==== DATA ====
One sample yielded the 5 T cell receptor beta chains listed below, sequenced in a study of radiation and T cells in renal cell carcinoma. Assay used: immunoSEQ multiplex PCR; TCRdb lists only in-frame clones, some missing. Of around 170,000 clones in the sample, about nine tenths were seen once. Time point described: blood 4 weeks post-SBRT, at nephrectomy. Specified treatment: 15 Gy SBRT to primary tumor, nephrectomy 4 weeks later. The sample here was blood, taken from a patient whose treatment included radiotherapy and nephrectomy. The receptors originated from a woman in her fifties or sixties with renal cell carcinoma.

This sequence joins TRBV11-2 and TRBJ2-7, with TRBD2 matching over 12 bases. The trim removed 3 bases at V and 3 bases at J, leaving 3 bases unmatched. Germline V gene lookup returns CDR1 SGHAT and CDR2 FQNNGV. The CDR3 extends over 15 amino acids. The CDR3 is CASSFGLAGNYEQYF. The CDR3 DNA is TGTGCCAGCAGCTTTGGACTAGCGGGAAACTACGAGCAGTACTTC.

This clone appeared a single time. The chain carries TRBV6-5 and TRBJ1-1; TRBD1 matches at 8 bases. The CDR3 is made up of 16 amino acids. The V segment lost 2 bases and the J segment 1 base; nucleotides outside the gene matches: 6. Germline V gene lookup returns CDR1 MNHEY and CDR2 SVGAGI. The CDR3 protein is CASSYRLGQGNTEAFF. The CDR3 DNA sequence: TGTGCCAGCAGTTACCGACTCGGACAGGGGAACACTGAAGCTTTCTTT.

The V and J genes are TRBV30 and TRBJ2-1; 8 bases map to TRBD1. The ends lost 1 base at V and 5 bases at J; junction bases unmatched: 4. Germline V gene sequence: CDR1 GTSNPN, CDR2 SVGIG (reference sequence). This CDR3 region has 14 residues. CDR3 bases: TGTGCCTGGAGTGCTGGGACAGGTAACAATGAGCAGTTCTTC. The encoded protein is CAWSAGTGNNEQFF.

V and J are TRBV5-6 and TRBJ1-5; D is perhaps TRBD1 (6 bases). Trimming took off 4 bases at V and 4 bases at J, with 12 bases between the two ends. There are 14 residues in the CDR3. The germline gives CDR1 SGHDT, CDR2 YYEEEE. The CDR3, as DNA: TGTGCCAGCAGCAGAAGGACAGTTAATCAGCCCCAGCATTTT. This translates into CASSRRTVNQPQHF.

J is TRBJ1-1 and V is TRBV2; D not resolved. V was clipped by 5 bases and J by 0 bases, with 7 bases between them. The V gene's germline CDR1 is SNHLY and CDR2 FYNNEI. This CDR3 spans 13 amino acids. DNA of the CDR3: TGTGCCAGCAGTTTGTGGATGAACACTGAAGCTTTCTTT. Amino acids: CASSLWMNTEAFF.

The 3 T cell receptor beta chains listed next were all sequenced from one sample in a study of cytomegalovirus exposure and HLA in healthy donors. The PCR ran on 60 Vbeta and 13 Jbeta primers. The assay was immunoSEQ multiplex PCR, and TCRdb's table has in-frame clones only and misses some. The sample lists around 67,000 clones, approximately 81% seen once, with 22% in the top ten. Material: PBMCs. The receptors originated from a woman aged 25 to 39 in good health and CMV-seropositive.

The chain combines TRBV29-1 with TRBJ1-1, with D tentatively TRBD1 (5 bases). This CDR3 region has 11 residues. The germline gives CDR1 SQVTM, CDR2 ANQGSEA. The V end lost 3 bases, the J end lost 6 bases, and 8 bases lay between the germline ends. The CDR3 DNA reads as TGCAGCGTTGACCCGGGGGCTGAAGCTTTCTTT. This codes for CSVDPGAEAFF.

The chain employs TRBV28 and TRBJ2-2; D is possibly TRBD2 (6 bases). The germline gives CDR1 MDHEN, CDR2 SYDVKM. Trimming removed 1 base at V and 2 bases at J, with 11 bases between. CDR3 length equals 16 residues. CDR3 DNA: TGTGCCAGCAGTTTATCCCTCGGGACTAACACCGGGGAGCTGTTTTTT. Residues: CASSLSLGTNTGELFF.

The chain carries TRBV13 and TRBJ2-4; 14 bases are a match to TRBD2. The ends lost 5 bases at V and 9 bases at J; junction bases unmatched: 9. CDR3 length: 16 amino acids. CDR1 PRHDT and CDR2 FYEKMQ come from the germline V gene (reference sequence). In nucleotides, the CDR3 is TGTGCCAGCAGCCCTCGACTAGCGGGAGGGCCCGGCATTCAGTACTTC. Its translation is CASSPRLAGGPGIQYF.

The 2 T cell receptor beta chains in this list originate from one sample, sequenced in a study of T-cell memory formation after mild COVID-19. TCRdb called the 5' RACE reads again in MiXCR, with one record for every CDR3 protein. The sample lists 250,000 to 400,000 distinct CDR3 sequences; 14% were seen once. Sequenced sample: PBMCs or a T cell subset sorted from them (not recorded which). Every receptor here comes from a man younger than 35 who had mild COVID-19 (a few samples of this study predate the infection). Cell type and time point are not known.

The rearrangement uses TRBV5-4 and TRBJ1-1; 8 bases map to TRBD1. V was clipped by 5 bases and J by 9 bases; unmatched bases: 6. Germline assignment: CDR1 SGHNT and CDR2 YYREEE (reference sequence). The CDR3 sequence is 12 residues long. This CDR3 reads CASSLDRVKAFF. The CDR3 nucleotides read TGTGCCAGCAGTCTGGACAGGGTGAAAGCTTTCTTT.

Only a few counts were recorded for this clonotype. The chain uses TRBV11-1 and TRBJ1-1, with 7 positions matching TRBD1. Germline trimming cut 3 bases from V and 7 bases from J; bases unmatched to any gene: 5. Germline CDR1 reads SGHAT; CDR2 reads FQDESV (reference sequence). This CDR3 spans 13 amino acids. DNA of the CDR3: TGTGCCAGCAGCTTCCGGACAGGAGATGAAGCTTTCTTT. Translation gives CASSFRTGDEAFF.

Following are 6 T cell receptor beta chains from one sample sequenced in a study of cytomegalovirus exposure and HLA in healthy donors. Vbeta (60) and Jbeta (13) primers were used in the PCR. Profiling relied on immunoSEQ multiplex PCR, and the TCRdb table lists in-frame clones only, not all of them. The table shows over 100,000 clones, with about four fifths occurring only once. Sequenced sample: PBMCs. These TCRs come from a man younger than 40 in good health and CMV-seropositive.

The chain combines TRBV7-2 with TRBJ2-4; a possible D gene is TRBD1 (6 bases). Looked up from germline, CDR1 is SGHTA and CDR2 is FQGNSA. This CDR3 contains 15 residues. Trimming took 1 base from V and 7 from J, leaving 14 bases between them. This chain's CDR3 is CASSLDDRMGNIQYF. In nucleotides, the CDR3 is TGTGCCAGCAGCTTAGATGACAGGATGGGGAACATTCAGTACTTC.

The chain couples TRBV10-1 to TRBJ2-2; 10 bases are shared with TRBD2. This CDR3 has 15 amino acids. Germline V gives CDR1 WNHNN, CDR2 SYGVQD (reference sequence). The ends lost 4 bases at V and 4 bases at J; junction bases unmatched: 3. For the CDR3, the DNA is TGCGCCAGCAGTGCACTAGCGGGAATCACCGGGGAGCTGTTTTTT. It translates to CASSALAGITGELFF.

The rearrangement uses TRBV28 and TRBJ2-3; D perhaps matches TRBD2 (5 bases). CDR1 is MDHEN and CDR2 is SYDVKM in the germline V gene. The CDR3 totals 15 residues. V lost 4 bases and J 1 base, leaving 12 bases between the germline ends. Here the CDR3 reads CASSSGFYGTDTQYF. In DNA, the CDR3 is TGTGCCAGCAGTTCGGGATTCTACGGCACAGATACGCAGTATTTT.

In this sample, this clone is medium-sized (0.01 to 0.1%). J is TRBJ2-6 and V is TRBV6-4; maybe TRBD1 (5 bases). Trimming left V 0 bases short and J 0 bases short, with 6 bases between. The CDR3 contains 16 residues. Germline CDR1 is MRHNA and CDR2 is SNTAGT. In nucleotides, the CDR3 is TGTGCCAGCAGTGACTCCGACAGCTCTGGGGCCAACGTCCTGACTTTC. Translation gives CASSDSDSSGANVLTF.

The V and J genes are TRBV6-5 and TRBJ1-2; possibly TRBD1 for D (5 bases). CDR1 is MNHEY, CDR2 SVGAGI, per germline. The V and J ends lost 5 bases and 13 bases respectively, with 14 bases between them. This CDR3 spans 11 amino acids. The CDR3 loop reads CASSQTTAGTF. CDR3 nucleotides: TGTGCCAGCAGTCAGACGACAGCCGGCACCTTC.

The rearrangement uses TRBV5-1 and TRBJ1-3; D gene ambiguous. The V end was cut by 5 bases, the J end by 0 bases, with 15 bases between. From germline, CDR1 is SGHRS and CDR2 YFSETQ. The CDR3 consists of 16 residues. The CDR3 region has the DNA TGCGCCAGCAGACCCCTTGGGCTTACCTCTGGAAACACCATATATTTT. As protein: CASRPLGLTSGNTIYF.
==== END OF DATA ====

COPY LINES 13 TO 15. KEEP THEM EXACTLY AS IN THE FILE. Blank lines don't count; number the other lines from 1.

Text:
Only a few counts were recorded for this clonotype. The chain uses TRBV11-1 and TRBJ1-1, with 7 positions matching TRBD1. Germline trimming cut 3 bases from V and 7 bases from J; bases unmatched to any gene: 5. Germline CDR1 reads SGHAT; CDR2 reads FQDESV (reference sequence). This CDR3 spans 13 amino acids. DNA of the CDR3: TGTGCCAGCAGCTTCCGGACAGGAGATGAAGCTTTCTTT. Translation gives CASSFRTGDEAFF.

Following are 6 T cell receptor beta chains from one sample sequenced in a study of cytomegalovirus exposure and HLA in healthy donors. Vbeta (60) and Jbeta (13) primers were used in the PCR. Profiling relied on immunoSEQ multiplex PCR, and the TCRdb table lists in-frame clones only, not all of them. The table shows over 100,000 clones, with about four fifths occurring only once. Sequenced sample: PBMCs. These TCRs come from a man younger than 40 in good health and CMV-seropositive.

The chain combines TRBV7-2 with TRBJ2-4; a possible D gene is TRBD1 (6 bases). Looked up from germline, CDR1 is SGHTA and CDR2 is FQGNSA. This CDR3 contains 15 residues. Trimming took 1 base from V and 7 from J, leaving 14 bases between them. This chain's CDR3 is CASSLDDRMGNIQYF. In nucleotides, the CDR3 is TGTGCCAGCAGCTTAGATGACAGGATGGGGAACATTCAGTACTTC.